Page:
On a Monday evening, in those delicate days before Hong Kong’s brutally humid summer begins in earnest, Chau Ka-ling’s snake soup restaurant is bustling with the after-work crowd. Snake soup is usually reserved for the winter months; it’s renowned for its warming and medicinal qualities. But Chau’s shop stays open all year long, despite the fact she might sell under 100 bowls on a July day compared to about 1,000 bowls on a December day.
“We have rent to pay,” Chau says squarely. It’s with the same get-it-done sensibility that she opens a drawer of a tall wooden cabinet and removes a squirming non-venomous python. This one isn’t dinner, she says: Along with a king cobra, which is stored in a separate cabinet drawer labeled “poisonous” in Chinese, she keeps this python as a pet.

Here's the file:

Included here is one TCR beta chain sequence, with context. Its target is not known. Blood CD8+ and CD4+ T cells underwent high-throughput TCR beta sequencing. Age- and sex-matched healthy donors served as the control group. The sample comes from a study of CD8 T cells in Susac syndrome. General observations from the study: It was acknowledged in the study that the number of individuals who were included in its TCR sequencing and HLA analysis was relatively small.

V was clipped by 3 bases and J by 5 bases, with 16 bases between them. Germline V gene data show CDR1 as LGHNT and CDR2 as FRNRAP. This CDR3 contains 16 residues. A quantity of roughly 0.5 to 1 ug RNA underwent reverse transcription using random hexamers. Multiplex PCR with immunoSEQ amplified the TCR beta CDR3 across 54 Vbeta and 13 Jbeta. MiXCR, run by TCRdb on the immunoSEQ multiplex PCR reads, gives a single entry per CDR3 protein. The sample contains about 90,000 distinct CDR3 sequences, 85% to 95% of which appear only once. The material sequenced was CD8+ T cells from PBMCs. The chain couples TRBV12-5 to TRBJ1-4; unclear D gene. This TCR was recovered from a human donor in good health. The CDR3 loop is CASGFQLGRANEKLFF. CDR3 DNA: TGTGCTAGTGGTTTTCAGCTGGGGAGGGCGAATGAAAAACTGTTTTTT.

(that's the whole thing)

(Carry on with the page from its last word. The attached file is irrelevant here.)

Chau’s unflappable nature is part of what makes her such an expert snake handler. The walls of her shop, Shia Wong Hip, are lined with glass bottles of snake wine, jars filled with prized snake gallbladders, and newspaper clippings splashed with photos of a teenage Chau. That’s when she started in the business, helping at her father’s snake shop.Continue reading “The Snake Soup Queen”